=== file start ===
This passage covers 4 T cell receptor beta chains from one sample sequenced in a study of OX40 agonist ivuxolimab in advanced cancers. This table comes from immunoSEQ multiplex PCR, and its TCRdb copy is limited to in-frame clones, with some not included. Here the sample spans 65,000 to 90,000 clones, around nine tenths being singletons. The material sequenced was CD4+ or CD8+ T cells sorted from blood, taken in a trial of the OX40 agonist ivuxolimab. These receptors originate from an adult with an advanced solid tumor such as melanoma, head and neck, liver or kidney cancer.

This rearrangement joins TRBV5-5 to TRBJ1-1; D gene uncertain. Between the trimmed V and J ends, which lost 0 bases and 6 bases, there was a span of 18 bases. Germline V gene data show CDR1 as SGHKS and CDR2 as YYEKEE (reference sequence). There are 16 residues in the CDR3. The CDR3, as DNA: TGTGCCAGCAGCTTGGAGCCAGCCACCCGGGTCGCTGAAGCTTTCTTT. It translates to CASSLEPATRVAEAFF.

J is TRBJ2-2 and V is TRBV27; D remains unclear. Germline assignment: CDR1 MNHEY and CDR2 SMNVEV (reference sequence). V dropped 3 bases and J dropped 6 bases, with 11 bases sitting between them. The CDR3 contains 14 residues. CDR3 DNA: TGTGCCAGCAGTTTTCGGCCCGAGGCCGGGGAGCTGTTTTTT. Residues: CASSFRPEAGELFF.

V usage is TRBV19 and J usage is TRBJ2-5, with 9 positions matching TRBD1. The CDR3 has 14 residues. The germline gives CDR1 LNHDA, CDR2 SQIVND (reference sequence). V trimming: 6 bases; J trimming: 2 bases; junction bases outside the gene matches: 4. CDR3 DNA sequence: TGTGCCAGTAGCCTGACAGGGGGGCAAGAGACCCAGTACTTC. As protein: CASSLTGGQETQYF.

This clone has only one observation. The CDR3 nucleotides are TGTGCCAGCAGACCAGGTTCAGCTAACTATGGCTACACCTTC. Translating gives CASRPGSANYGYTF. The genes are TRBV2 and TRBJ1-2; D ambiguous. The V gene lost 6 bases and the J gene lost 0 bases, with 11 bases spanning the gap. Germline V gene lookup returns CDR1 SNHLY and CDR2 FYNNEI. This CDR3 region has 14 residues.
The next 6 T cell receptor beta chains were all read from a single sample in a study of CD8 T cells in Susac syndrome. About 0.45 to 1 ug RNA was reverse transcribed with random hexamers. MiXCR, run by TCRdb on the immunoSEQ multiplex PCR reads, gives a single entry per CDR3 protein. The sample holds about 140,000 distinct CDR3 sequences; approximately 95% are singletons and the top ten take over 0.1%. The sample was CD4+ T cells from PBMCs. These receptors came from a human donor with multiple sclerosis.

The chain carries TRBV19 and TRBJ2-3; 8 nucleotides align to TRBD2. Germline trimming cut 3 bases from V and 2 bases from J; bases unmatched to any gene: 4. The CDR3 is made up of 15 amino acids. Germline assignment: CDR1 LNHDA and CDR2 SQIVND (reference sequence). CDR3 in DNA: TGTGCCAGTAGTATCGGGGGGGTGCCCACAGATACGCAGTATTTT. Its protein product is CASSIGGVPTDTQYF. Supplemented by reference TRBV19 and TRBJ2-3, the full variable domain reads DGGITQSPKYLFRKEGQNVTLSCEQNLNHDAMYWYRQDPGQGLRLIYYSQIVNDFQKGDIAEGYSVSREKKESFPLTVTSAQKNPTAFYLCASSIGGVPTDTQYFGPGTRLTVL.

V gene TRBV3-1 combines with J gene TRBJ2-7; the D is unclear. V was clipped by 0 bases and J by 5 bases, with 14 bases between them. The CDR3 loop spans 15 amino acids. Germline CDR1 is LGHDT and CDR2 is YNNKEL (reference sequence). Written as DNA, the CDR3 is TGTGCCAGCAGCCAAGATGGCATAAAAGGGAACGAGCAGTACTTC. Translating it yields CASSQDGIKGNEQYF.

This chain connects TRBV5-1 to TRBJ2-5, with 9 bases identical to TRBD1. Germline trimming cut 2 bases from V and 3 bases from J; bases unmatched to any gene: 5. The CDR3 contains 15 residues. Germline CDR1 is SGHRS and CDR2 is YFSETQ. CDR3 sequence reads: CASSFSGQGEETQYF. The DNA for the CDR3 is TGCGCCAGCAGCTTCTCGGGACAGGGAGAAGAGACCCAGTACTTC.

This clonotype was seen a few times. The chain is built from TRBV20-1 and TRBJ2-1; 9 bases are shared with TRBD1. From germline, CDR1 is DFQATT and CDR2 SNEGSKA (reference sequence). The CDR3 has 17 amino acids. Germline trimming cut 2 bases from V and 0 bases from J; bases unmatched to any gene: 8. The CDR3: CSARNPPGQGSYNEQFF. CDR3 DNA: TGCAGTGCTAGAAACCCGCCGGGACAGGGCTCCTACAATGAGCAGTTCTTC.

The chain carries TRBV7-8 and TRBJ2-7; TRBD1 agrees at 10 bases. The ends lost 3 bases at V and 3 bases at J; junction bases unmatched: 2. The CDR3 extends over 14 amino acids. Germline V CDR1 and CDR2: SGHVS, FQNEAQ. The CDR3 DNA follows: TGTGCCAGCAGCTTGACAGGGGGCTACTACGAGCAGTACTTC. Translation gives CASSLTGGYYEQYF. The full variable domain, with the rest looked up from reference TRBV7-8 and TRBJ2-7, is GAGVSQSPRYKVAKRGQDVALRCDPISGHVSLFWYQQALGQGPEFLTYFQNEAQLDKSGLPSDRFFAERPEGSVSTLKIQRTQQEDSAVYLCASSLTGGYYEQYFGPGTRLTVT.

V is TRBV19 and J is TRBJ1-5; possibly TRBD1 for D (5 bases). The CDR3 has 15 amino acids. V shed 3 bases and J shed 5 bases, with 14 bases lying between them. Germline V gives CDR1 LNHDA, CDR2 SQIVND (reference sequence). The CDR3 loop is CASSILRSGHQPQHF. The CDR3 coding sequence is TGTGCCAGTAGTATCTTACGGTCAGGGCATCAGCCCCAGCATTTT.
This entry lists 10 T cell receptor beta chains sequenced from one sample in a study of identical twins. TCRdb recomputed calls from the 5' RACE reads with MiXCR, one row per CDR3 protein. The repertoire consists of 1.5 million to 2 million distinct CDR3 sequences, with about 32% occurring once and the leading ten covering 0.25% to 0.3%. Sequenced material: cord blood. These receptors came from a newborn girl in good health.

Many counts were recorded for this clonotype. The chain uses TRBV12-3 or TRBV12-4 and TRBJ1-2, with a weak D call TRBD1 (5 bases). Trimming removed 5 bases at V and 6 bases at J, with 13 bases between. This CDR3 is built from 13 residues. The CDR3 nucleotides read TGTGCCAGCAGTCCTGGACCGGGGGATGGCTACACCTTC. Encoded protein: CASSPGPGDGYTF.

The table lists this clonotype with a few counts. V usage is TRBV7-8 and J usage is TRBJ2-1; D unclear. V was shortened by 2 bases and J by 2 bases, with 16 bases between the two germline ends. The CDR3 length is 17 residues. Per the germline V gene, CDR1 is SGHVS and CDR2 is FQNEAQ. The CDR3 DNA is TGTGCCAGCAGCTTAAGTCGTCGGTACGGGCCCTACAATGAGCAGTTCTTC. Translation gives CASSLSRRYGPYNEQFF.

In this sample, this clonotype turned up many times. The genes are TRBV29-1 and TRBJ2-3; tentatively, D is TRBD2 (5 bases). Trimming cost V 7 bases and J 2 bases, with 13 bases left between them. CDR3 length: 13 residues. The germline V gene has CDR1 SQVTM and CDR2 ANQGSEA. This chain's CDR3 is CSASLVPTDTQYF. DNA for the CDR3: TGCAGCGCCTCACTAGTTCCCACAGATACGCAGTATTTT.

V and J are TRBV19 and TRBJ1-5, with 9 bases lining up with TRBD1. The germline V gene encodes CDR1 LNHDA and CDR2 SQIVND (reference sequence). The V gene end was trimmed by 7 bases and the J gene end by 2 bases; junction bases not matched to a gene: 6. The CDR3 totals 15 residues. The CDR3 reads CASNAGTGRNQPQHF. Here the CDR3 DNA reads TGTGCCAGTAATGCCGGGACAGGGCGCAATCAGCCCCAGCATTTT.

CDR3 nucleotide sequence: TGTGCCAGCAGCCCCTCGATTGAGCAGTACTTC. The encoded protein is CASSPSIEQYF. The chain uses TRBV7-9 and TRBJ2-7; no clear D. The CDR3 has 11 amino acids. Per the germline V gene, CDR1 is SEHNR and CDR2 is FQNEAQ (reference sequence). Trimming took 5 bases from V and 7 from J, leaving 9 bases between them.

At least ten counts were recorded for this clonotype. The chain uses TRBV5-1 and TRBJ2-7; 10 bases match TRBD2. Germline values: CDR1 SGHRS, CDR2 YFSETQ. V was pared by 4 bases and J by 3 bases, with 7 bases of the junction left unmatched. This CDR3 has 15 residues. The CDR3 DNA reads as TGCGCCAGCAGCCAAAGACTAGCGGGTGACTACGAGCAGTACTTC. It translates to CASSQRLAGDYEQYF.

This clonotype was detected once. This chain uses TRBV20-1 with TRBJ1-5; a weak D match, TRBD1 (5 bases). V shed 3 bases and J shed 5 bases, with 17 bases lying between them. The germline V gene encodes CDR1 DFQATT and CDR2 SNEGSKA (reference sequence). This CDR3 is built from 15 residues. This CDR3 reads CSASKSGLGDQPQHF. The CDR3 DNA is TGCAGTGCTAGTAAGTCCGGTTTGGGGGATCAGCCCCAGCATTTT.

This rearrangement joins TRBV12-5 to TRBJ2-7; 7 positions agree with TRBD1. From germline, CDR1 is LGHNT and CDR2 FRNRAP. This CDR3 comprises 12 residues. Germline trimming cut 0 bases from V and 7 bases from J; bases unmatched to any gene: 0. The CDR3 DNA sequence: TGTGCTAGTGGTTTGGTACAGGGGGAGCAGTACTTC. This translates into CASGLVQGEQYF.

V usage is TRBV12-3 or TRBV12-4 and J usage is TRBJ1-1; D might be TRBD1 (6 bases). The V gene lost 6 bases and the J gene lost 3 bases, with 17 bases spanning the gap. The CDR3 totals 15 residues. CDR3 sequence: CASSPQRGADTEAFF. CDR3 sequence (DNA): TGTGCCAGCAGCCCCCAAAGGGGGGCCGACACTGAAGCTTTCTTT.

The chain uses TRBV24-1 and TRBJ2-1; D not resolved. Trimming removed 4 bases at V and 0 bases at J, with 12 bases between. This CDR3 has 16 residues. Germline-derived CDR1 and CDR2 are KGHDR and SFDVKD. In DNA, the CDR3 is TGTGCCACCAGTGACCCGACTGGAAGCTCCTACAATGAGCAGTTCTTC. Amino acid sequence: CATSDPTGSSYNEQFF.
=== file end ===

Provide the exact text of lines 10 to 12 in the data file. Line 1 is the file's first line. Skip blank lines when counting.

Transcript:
This clonotype was seen a few times. The chain is built from TRBV20-1 and TRBJ2-1; 9 bases are shared with TRBD1. From germline, CDR1 is DFQATT and CDR2 SNEGSKA (reference sequence). The CDR3 has 17 amino acids. Germline trimming cut 2 bases from V and 0 bases from J; bases unmatched to any gene: 8. The CDR3: CSARNPPGQGSYNEQFF. CDR3 DNA: TGCAGTGCTAGAAACCCGCCGGGACAGGGCTCCTACAATGAGCAGTTCTTC.

The chain carries TRBV7-8 and TRBJ2-7; TRBD1 agrees at 10 bases. The ends lost 3 bases at V and 3 bases at J; junction bases unmatched: 2. The CDR3 extends over 14 amino acids. Germline V CDR1 and CDR2: SGHVS, FQNEAQ. The CDR3 DNA follows: TGTGCCAGCAGCTTGACAGGGGGCTACTACGAGCAGTACTTC. Translation gives CASSLTGGYYEQYF. The full variable domain, with the rest looked up from reference TRBV7-8 and TRBJ2-7, is GAGVSQSPRYKVAKRGQDVALRCDPISGHVSLFWYQQALGQGPEFLTYFQNEAQLDKSGLPSDRFFAERPEGSVSTLKIQRTQQEDSAVYLCASSLTGGYYEQYFGPGTRLTVT.

V is TRBV19 and J is TRBJ1-5; possibly TRBD1 for D (5 bases). The CDR3 has 15 amino acids. V shed 3 bases and J shed 5 bases, with 14 bases lying between them. Germline V gives CDR1 LNHDA, CDR2 SQIVND (reference sequence). The CDR3 loop is CASSILRSGHQPQHF. The CDR3 coding sequence is TGTGCCAGTAGTATCTTACGGTCAGGGCATCAGCCCCAGCATTTT.